Why You Should Eat Sprouted Grains or Sourdough Bread | Cultured Food Life
Sourdough 101: Crash Course | Don’t Waste the Crumbs
What, How, and Why of a Sourdough Starter (free video & instructions) | GNOWFGLINS
My personal “why” developed as I learned more about the health benefits of fermented foods and began incorporating milk kefir, kombucha, and cultured vegetables into our diet. However, sourdough was always on the someday list because it seemed like a more complicated endeavour.
Another big “why” had to do with the excessively long ingredients list even on the so-called healthy store bread: preservatives, random words I couldn’t pronounce, high fructose corn syrup hidden in the middle of the list, and other things that, honestly, made it less real food and more junk food.
The “why” that finally moved me from talk to action was the encouragement of sourdough-loving friends.
In the middle of last December, one friend literally stood in my kitchen and ripped open the dried starter package, mixed it up, and said: “There. It’s easy. You’ll love it!” That was 9 months ago, and she was right. (Thanks, Kirsten!)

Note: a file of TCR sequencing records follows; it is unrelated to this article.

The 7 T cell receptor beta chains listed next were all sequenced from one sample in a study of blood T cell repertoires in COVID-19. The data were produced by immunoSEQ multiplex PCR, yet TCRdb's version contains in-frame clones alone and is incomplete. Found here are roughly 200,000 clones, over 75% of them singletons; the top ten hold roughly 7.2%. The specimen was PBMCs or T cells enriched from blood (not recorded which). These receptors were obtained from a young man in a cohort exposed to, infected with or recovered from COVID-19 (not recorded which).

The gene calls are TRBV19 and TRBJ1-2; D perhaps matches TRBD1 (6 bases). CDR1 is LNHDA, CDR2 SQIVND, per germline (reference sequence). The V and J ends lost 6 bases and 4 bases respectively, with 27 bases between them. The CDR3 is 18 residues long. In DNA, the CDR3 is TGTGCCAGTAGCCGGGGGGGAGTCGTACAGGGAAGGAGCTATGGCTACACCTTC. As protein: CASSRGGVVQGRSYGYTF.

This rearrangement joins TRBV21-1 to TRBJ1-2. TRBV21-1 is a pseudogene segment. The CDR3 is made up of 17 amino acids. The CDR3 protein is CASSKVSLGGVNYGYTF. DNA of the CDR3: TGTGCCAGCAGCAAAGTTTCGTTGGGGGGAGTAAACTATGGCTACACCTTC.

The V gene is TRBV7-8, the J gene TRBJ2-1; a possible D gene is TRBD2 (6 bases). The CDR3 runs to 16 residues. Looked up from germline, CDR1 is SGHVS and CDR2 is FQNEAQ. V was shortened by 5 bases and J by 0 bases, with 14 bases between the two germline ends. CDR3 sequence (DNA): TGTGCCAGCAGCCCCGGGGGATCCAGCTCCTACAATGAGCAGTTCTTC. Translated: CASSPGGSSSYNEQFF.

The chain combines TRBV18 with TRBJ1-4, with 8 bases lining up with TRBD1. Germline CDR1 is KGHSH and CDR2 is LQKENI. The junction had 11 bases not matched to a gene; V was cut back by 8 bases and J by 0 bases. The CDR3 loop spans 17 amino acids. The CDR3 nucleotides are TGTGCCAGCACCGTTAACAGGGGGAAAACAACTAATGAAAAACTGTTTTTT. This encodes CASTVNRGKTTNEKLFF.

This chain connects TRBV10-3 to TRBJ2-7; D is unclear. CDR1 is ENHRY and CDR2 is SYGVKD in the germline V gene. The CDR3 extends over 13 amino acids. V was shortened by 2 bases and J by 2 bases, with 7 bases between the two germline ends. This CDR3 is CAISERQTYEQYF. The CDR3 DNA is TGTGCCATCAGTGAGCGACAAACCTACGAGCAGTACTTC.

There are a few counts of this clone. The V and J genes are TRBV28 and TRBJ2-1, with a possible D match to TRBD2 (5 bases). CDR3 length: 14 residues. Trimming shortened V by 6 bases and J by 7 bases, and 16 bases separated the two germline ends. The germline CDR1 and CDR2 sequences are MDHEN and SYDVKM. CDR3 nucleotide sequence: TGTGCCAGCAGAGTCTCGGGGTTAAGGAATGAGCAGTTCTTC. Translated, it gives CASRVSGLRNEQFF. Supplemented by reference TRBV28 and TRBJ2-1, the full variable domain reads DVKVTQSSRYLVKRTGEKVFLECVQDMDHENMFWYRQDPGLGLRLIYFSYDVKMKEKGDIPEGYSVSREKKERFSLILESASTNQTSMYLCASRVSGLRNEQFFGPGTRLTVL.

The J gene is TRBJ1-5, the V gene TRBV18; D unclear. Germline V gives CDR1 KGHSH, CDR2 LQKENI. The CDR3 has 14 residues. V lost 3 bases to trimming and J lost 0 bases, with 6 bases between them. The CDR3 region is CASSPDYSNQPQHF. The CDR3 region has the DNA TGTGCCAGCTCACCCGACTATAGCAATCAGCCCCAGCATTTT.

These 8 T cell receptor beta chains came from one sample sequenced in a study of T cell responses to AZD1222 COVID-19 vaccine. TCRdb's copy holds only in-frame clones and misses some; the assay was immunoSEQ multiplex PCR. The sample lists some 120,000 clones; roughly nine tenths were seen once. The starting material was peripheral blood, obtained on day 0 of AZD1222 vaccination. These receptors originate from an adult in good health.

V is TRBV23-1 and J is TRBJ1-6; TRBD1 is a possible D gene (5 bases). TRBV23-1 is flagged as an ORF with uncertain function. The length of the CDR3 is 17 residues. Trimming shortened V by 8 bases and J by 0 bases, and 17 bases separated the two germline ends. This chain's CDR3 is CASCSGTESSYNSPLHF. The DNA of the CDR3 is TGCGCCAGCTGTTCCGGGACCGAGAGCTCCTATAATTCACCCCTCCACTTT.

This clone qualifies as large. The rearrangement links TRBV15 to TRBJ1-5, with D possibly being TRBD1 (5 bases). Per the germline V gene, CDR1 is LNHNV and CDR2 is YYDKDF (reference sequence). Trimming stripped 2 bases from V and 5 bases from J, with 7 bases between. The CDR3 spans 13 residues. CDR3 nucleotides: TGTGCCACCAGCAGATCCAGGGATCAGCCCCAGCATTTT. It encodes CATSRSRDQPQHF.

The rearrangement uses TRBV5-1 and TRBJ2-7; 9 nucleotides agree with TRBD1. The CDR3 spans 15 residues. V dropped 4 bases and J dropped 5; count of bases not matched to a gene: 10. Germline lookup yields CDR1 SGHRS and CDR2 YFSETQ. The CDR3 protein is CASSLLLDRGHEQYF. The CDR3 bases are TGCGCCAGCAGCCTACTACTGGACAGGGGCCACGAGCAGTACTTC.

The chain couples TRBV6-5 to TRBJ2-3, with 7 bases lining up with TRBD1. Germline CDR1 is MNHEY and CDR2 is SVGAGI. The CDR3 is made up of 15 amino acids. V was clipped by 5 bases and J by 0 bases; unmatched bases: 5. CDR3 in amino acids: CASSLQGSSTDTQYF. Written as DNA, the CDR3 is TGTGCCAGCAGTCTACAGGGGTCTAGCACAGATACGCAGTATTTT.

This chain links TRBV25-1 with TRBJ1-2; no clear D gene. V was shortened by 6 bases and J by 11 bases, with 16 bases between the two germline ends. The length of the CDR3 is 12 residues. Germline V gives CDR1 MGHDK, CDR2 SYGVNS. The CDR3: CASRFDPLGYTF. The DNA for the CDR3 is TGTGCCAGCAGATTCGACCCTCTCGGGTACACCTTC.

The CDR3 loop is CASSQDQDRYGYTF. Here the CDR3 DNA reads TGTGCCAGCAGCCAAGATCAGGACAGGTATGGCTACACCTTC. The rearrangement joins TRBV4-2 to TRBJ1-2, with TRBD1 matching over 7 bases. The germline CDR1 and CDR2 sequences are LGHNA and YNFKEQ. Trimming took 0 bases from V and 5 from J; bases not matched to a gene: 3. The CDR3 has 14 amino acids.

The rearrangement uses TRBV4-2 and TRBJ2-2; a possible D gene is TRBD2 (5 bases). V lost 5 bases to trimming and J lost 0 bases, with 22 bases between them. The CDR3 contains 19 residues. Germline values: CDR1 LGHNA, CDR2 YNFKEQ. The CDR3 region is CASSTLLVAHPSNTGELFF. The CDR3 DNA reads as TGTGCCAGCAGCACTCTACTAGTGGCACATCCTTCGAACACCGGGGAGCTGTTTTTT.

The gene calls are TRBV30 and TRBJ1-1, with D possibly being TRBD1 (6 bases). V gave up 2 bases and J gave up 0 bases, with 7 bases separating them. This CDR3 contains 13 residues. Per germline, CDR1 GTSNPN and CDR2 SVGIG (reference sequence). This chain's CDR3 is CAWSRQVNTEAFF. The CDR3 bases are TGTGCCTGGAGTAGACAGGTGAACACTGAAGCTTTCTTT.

Another friend sent me the link to her favorite sourdough sandwich bread recipe, and on the same blog, I discovered a collection of sourdough recipes, with Cheese Bubble Bread and English Muffins being especially delicious.
Note: If you’re someone who needs to be gluten-free 100%, my friend Donielle has an excellent gluten-free sourdough bread recipe on her site!
I quickly learned that sourdough, like any homemade bread, takes time and work, but with a little planning ahead, really doesn’t take too much extra time. And the results are amazing…imagine melted butter dripping from the crust of a steamy slice of fresh-from-the-oven bread! It’s so worth it.